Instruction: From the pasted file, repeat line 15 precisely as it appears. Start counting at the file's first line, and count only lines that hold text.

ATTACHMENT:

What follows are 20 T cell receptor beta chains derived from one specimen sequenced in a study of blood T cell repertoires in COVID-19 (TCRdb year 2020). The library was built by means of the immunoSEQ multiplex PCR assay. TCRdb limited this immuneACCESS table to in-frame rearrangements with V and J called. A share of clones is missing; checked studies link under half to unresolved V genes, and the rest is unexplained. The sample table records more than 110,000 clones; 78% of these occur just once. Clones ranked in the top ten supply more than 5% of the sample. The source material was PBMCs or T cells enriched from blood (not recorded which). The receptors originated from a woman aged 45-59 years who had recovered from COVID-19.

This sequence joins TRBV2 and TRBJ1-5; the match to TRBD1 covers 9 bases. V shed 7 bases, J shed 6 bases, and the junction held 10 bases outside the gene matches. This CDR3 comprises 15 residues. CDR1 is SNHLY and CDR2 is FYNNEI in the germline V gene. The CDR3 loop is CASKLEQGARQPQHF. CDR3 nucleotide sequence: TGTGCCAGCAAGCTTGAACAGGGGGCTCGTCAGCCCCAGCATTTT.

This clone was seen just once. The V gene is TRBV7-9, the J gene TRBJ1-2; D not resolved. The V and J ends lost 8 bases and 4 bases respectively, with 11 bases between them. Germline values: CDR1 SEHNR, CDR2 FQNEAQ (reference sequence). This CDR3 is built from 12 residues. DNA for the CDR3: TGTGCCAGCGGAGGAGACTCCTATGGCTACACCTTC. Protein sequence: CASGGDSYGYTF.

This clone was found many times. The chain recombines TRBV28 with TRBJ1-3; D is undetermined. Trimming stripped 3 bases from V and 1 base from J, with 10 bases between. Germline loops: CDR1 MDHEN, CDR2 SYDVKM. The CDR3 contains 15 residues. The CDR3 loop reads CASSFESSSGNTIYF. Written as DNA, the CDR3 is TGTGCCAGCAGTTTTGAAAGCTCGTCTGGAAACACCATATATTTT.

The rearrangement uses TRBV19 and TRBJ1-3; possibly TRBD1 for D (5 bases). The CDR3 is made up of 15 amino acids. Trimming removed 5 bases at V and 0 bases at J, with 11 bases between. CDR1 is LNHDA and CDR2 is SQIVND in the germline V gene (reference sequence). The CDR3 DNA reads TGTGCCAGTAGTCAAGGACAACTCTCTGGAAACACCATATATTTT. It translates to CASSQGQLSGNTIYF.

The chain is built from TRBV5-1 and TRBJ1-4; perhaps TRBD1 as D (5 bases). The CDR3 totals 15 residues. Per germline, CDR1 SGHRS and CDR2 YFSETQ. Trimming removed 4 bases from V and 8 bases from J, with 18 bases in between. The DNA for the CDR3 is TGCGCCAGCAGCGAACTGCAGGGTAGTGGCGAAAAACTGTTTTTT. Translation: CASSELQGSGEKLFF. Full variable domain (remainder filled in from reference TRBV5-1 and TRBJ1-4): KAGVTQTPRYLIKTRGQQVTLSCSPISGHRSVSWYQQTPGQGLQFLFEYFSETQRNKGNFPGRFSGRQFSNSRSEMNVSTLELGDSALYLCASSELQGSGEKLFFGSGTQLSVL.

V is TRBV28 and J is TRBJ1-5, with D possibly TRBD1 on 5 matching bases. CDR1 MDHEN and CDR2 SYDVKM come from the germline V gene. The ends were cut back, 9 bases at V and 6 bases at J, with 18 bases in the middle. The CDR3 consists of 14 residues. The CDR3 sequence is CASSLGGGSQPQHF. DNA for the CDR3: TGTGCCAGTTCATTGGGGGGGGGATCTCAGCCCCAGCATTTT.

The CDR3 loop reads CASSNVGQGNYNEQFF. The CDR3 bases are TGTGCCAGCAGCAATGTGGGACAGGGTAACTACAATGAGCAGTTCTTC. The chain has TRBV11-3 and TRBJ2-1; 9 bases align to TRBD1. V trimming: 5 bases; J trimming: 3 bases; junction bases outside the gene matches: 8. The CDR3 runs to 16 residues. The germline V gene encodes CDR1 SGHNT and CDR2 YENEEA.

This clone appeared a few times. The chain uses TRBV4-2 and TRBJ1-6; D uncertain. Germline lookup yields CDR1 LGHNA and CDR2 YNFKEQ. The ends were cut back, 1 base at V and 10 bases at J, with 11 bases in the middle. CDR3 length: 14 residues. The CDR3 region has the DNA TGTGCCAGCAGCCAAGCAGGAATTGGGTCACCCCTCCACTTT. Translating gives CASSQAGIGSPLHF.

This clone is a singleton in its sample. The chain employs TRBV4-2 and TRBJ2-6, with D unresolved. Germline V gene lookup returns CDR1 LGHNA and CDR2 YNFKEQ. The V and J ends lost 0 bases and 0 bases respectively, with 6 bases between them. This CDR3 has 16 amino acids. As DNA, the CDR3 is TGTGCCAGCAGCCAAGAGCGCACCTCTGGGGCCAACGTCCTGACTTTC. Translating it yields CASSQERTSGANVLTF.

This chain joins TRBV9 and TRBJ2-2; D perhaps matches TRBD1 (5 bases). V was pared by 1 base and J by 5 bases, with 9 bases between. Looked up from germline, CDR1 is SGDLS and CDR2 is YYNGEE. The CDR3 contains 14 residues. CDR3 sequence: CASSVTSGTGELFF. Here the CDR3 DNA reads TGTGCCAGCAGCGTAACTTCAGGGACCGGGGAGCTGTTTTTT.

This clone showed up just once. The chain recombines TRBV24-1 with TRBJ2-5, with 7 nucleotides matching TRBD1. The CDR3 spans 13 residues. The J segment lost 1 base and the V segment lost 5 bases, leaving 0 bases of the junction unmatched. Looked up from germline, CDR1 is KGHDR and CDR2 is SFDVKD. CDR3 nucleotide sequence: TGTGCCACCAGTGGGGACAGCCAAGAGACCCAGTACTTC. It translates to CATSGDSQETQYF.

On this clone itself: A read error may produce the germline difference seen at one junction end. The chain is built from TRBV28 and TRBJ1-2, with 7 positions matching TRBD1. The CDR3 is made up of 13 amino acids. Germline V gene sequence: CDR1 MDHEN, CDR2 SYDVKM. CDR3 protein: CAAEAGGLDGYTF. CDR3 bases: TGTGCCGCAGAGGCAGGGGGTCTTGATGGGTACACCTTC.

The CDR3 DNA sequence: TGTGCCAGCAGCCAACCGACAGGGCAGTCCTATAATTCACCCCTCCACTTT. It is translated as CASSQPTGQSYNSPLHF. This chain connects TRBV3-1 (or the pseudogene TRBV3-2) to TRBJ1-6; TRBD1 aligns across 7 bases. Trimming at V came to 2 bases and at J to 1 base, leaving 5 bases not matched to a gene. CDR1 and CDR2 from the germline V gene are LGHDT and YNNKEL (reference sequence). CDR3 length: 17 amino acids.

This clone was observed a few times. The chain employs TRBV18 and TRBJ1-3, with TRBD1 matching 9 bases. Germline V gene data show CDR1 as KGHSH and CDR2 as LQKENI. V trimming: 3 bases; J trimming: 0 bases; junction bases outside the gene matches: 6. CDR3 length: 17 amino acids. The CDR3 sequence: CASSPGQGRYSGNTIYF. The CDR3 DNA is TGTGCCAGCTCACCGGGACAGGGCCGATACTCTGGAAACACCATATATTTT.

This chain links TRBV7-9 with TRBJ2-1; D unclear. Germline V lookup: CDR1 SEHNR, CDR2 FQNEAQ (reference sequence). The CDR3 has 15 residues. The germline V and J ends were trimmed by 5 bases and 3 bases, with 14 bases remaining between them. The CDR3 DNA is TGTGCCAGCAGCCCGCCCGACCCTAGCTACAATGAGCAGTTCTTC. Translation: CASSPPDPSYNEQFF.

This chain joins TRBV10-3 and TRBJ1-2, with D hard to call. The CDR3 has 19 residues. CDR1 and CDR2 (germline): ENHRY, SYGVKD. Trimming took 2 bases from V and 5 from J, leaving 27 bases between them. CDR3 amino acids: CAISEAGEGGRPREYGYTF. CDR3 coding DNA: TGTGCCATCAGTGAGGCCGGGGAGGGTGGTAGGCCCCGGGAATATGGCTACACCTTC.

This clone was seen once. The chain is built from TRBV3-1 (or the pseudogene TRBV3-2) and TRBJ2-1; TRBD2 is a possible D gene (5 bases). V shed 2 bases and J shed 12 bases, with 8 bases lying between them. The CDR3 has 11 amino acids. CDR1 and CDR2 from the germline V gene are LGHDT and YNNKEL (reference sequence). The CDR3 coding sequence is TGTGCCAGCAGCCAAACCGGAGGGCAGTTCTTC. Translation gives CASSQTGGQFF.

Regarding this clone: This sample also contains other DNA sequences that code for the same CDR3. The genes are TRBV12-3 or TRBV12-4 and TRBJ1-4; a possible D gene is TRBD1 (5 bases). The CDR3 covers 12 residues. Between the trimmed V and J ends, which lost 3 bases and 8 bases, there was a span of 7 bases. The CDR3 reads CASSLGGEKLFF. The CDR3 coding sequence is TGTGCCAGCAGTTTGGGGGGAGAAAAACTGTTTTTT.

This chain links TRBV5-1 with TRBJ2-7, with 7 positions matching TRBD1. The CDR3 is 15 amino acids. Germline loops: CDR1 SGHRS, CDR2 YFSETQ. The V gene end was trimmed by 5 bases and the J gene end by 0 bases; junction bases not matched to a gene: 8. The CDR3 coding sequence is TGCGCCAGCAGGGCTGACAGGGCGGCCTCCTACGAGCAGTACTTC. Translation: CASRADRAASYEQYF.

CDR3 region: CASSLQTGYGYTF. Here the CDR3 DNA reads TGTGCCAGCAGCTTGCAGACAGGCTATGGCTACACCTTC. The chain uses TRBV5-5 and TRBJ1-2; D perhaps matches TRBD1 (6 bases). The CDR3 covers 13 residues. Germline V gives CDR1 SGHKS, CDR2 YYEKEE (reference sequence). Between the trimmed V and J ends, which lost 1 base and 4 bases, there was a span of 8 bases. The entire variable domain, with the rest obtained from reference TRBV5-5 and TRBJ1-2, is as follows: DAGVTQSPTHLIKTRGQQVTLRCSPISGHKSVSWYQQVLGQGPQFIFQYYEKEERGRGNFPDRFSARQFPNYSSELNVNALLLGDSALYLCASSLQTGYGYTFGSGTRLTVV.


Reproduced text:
This clone was observed a few times. The chain employs TRBV18 and TRBJ1-3, with TRBD1 matching 9 bases. Germline V gene data show CDR1 as KGHSH and CDR2 as LQKENI. V trimming: 3 bases; J trimming: 0 bases; junction bases outside the gene matches: 6. CDR3 length: 17 amino acids. The CDR3 sequence: CASSPGQGRYSGNTIYF. The CDR3 DNA is TGTGCCAGCTCACCGGGACAGGGCCGATACTCTGGAAACACCATATATTTT.